The authors assess the impact of audit committee composition on share price returns of Australian stocks during the global financial crisis. They find that smaller, more experienced audit committees tend to be associated with better performance than other committees. Other positive indicators include committees with blockholder representation and committee members with external directorships. Committees with a long-standing chairperson tend to be associated with underperformance.
The authors attempt to address the effect of an audit committee’s composition on share prices during a period of increased market volatility. They use Australian data to identify the key characteristics of audit committee membership that lead to improved share price performance.
How Is This Research Useful to Practitioners?
Much of the research on the impact of corporate governance on shareholder returns has produced conflicting results. But the majority of the research has been done under favorable market conditions. This study is different in that it is focused on the impact of audit committee composition on share price returns during the most volatile period of the global financial crisis. The authors contend that high-quality corporate governance (as it pertains to the audit committee) is likely to be valued most highly during periods of elevated volatility.
Their main findings are intuitive and include the observations that smaller, more experienced, and more financially literate audit committees tend to be associated with outperformance, whereas committees with a long-standing chairperson tend to underperform.
The authors’ research would be most useful for portfolio managers running portfolios with an environmental, social, and governance (ESG) or corporate governance focus or for managers using fundamental investment processes to filter out stocks with poor corporate governance characteristics.
How Did the Authors Conduct This Research?
The authors classify 120 stocks (from the S&P/ASX300) as either high or low performers based on share price performance over the one-year period between June 2008 and June 2009. Financial firms are excluded. Fifteen different characteristics of audit committee composition are investigated; annual reports are used to source the raw data. The 15 characteristics include the profile of the committee chairperson, the number and profile of committee members (including experience, education, and independence), and the number of meetings held. Control variables include size, beta, industry membership, and a leverage factor.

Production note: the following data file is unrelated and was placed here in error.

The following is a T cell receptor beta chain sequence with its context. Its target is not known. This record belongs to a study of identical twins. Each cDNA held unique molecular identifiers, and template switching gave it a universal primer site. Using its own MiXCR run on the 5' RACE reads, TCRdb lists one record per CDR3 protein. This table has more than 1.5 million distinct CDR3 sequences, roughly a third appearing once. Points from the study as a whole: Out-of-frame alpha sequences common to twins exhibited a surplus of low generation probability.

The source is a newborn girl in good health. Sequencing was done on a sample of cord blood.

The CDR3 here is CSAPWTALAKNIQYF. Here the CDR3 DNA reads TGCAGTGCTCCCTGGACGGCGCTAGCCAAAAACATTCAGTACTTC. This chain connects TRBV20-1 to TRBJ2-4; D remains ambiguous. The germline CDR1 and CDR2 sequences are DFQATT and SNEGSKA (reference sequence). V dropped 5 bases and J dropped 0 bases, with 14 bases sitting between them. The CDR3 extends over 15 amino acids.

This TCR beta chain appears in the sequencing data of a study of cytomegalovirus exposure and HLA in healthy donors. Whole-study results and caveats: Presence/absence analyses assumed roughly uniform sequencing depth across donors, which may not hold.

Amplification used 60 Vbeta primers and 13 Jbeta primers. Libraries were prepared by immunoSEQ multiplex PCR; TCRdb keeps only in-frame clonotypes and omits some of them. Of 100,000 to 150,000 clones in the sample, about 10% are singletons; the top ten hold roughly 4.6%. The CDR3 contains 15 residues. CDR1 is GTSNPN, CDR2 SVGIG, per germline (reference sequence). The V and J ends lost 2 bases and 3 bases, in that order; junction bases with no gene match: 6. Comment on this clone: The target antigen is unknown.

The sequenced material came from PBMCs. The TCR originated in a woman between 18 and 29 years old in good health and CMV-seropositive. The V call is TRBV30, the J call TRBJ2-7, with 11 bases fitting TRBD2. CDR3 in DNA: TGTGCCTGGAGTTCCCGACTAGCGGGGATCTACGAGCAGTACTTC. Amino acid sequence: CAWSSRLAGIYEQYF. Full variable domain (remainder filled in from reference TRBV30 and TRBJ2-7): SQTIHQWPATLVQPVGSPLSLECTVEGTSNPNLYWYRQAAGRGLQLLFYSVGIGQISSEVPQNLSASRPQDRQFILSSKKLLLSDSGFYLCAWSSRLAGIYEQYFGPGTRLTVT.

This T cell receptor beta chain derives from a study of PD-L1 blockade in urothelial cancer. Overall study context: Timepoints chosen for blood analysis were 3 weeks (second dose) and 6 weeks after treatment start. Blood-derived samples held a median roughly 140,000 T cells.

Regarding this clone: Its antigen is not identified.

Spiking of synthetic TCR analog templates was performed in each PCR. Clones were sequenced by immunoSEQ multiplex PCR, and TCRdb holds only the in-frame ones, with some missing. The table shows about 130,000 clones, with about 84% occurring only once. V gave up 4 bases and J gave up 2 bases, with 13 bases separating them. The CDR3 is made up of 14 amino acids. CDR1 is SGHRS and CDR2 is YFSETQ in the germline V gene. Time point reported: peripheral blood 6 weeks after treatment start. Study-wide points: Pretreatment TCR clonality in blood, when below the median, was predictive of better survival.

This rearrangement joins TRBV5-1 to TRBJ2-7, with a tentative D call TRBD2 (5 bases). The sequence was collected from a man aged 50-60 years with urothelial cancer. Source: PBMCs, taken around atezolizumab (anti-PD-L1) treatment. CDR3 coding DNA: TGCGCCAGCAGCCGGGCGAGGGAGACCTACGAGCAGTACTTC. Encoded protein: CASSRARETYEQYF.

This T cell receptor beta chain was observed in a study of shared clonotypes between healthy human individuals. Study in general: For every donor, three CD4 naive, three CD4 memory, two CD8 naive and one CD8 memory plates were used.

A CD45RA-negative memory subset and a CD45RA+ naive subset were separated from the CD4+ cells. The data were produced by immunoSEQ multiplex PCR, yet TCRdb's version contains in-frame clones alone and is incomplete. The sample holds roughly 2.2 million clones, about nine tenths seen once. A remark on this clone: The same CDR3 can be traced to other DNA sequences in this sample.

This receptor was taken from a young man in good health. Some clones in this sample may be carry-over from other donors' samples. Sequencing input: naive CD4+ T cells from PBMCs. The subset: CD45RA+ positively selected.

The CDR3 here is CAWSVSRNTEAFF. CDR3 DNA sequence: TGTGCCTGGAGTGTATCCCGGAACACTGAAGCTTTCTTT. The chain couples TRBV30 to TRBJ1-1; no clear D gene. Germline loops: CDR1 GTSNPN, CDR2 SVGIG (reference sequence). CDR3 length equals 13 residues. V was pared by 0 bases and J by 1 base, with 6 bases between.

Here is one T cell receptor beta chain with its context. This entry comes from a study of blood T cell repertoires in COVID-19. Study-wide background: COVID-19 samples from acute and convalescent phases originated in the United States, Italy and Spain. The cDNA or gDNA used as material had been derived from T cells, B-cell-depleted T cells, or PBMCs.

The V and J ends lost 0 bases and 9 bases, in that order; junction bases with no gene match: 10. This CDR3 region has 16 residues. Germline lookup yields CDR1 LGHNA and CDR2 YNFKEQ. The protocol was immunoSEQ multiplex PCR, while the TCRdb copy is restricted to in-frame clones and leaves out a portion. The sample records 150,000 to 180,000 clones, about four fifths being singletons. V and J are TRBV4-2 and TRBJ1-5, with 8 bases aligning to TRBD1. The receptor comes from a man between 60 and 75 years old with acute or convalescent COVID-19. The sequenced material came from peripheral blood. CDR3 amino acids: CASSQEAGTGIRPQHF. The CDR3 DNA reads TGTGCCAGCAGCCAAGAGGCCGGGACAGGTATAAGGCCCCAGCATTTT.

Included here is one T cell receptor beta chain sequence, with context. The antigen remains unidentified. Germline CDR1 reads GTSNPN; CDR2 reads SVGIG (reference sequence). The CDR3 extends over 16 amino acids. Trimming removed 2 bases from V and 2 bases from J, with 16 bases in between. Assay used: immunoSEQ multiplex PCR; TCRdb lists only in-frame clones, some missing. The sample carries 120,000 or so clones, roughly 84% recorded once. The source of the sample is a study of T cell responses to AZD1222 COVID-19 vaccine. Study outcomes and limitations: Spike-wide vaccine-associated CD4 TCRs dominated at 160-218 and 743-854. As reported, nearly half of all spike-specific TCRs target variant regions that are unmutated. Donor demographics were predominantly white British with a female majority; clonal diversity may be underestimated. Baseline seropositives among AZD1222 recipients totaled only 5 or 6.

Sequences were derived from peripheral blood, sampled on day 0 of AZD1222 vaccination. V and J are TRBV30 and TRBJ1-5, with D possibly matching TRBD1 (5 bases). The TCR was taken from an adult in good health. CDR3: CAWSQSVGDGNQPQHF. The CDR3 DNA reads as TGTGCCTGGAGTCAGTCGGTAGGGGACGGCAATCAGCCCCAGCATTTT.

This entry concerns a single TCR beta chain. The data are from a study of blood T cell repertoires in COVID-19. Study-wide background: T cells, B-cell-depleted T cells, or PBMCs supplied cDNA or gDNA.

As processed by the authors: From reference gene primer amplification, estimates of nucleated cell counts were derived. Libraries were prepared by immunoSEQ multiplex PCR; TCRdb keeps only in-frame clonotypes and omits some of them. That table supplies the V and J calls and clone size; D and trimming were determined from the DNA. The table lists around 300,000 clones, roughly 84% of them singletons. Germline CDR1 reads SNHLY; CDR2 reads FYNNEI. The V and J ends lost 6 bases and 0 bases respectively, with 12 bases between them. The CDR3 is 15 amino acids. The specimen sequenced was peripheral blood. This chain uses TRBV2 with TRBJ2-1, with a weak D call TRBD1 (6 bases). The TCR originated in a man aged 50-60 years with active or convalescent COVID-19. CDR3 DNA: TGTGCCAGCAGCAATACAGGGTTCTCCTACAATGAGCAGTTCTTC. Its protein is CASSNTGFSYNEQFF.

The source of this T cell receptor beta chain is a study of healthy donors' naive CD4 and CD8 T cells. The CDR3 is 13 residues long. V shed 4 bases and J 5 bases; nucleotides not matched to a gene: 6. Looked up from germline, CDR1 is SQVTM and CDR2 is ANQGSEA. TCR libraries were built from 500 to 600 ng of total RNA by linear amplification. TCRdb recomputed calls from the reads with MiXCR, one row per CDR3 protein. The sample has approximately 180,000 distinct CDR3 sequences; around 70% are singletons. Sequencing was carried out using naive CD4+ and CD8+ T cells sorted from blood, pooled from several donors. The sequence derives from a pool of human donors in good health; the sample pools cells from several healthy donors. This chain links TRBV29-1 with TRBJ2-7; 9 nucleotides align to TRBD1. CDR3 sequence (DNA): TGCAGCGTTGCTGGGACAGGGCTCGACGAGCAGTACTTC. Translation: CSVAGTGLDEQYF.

A logit regression model is used to identify key audit committee characteristics that are aligned with high performers. Variations of the base case include the grouping of committee characteristics into a broader governance index (to reduce the number of variables in the regression) and the use of principal component analysis to derive three unique factors that the authors designate as expertise, commitment, and independence. They also test different dependent variables. These robustness tests produce broadly similar results.
Share price return, rather than total return, is used in the analysis.
The authors are correct that the relevance of strong corporate governance is difficult to prove when investment conditions are favorable. But proving the assertion during such an extreme event as the crisis is equally difficult. In Australia, stock prices during the peak of the crisis downturn were heavily affected by liquidity issues; highly leveraged investors sold liquid assets to fund other obligations. Margin calls were a significant feature, particularly in resource companies, which is confirmed by the large number of resource companies classified as low performers.
The extremely elevated levels of market volatility experienced during the period under investigation make it difficult to ascribe outperformance of a group of stocks to such a relatively benign factor as audit committee composition. This issue is magnified by the use of a single time period (June 2008–June 2009). It would have been interesting to see if the results were replicated using a different and/or longer time period. Another concern is that the authors attribute performance during the crisis to the membership of the audit committee at that time, rather than allowing for the cumulative impact of audit committee decisions prior to the crisis, which may not have been the responsibility of the current audit committee.